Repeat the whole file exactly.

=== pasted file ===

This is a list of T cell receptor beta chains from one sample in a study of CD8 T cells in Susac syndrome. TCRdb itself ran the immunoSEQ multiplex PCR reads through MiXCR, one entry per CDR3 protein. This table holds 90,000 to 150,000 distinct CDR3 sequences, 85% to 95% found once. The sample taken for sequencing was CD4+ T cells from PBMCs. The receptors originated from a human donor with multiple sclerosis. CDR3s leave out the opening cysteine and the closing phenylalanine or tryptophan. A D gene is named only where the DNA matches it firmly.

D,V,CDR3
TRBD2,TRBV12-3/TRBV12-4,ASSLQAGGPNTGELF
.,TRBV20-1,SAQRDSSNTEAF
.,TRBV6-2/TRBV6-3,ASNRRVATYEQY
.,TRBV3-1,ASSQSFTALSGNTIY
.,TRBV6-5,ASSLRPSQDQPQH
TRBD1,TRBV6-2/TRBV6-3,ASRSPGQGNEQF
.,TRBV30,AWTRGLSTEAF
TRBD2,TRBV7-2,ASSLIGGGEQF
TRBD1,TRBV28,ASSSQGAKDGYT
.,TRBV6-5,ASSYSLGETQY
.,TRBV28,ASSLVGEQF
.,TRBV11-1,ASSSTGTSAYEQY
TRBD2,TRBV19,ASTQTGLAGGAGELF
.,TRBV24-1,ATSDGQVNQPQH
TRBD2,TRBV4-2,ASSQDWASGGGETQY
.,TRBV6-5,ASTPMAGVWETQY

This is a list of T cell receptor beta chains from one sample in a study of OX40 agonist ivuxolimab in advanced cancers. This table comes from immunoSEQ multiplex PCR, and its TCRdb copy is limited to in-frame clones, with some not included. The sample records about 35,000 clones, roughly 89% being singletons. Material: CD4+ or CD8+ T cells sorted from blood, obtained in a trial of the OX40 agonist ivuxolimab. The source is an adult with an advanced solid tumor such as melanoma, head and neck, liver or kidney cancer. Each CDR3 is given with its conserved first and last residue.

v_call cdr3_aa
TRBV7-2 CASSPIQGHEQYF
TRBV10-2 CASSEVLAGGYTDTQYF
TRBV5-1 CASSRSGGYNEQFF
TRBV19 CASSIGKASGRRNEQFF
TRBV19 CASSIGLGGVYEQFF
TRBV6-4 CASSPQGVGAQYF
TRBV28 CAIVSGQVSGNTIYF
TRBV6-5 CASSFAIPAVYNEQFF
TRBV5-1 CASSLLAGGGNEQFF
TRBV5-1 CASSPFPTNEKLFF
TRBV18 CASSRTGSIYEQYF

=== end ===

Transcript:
This is a list of T cell receptor beta chains from one sample in a study of CD8 T cells in Susac syndrome. TCRdb itself ran the immunoSEQ multiplex PCR reads through MiXCR, one entry per CDR3 protein. This table holds 90,000 to 150,000 distinct CDR3 sequences, 85% to 95% found once. The sample taken for sequencing was CD4+ T cells from PBMCs. The receptors originated from a human donor with multiple sclerosis. CDR3s leave out the opening cysteine and the closing phenylalanine or tryptophan. A D gene is named only where the DNA matches it firmly.

D,V,CDR3
TRBD2,TRBV12-3/TRBV12-4,ASSLQAGGPNTGELF
.,TRBV20-1,SAQRDSSNTEAF
.,TRBV6-2/TRBV6-3,ASNRRVATYEQY
.,TRBV3-1,ASSQSFTALSGNTIY
.,TRBV6-5,ASSLRPSQDQPQH
TRBD1,TRBV6-2/TRBV6-3,ASRSPGQGNEQF
.,TRBV30,AWTRGLSTEAF
TRBD2,TRBV7-2,ASSLIGGGEQF
TRBD1,TRBV28,ASSSQGAKDGYT
.,TRBV6-5,ASSYSLGETQY
.,TRBV28,ASSLVGEQF
.,TRBV11-1,ASSSTGTSAYEQY
TRBD2,TRBV19,ASTQTGLAGGAGELF
.,TRBV24-1,ATSDGQVNQPQH
TRBD2,TRBV4-2,ASSQDWASGGGETQY
.,TRBV6-5,ASTPMAGVWETQY

This is a list of T cell receptor beta chains from one sample in a study of OX40 agonist ivuxolimab in advanced cancers. This table comes from immunoSEQ multiplex PCR, and its TCRdb copy is limited to in-frame clones, with some not included. The sample records about 35,000 clones, roughly 89% being singletons. Material: CD4+ or CD8+ T cells sorted from blood, obtained in a trial of the OX40 agonist ivuxolimab. The source is an adult with an advanced solid tumor such as melanoma, head and neck, liver or kidney cancer. Each CDR3 is given with its conserved first and last residue.

v_call cdr3_aa
TRBV7-2 CASSPIQGHEQYF
TRBV10-2 CASSEVLAGGYTDTQYF
TRBV5-1 CASSRSGGYNEQFF
TRBV19 CASSIGKASGRRNEQFF
TRBV19 CASSIGLGGVYEQFF
TRBV6-4 CASSPQGVGAQYF
TRBV28 CAIVSGQVSGNTIYF
TRBV6-5 CASSFAIPAVYNEQFF
TRBV5-1 CASSLLAGGGNEQFF
TRBV5-1 CASSPFPTNEKLFF
TRBV18 CASSRTGSIYEQYF